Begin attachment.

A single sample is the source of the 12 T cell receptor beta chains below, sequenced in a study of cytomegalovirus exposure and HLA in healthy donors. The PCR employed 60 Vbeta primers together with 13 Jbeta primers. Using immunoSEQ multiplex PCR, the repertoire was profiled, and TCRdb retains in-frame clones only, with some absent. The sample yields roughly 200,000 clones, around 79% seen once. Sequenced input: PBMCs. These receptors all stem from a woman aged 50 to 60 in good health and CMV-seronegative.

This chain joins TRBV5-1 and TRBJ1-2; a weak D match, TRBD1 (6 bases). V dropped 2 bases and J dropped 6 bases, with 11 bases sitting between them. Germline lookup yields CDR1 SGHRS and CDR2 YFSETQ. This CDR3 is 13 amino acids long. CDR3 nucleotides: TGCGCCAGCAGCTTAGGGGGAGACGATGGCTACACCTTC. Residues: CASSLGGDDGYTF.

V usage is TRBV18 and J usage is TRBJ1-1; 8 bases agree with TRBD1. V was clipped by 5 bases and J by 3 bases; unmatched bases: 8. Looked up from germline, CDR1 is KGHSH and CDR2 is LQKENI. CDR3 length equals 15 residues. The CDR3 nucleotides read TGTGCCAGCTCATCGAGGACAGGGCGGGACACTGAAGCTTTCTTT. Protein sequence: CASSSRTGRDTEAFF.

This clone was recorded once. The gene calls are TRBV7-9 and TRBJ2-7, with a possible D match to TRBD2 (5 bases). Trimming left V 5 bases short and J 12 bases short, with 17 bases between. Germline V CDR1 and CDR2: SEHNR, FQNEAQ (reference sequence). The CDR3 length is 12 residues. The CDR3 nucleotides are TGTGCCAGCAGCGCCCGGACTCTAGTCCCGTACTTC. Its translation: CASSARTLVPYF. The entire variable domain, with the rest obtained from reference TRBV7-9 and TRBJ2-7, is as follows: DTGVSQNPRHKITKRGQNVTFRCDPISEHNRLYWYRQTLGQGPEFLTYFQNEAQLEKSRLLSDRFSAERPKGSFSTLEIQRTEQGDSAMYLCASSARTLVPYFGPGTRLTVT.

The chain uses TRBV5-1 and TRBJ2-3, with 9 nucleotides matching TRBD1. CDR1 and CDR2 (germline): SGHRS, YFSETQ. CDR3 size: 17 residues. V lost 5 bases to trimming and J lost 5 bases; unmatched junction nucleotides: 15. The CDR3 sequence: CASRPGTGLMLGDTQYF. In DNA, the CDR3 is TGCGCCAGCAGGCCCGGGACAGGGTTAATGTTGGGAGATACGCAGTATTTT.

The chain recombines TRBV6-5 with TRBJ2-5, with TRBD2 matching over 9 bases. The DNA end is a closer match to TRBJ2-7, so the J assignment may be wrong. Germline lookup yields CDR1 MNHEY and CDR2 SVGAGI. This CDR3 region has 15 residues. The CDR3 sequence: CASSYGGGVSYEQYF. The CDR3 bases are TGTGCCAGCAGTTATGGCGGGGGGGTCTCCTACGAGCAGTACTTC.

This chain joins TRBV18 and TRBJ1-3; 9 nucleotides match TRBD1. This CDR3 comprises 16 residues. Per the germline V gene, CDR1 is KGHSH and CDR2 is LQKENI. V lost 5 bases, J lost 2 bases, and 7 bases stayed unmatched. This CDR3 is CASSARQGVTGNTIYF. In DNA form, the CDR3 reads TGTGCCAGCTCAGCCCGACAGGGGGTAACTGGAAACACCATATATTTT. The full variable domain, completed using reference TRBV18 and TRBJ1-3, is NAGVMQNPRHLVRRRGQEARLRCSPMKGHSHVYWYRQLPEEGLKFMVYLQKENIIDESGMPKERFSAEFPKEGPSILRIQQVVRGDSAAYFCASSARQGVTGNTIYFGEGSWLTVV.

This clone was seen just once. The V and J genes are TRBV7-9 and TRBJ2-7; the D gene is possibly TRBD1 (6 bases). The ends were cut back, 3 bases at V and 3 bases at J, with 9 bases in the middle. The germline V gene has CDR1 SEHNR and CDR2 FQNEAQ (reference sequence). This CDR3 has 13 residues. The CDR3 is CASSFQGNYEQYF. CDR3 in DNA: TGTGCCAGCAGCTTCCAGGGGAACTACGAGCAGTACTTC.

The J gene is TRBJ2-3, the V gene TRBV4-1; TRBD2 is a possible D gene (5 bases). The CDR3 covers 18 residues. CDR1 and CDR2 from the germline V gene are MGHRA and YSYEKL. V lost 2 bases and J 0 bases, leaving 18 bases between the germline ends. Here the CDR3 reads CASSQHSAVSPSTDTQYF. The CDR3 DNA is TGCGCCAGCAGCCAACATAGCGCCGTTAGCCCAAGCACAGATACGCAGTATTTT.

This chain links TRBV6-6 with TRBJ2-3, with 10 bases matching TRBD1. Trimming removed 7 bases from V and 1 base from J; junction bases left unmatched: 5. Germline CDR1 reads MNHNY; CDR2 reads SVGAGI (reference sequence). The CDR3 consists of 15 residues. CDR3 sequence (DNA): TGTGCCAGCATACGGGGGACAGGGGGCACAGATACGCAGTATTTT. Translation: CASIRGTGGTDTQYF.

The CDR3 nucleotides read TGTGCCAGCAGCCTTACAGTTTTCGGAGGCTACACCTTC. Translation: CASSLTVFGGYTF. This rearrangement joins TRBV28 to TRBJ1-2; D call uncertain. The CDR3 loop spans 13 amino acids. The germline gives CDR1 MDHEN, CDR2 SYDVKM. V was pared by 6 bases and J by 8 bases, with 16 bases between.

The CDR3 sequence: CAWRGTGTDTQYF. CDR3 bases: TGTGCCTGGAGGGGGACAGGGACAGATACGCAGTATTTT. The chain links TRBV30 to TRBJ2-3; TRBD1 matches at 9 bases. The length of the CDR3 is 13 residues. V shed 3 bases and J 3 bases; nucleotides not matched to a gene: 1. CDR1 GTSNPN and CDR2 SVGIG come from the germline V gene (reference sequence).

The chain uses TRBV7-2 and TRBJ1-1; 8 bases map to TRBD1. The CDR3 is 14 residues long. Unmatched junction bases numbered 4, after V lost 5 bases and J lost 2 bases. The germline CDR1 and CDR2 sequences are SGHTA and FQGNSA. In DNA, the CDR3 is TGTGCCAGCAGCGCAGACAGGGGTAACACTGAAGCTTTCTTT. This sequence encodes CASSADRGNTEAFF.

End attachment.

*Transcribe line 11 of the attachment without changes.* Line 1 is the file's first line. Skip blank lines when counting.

The CDR3 nucleotides read TGTGCCAGCAGCCTTACAGTTTTCGGAGGCTACACCTTC. Translation: CASSLTVFGGYTF. This rearrangement joins TRBV28 to TRBJ1-2; D call uncertain. The CDR3 loop spans 13 amino acids. The germline gives CDR1 MDHEN, CDR2 SYDVKM. V was pared by 6 bases and J by 8 bases, with 16 bases between.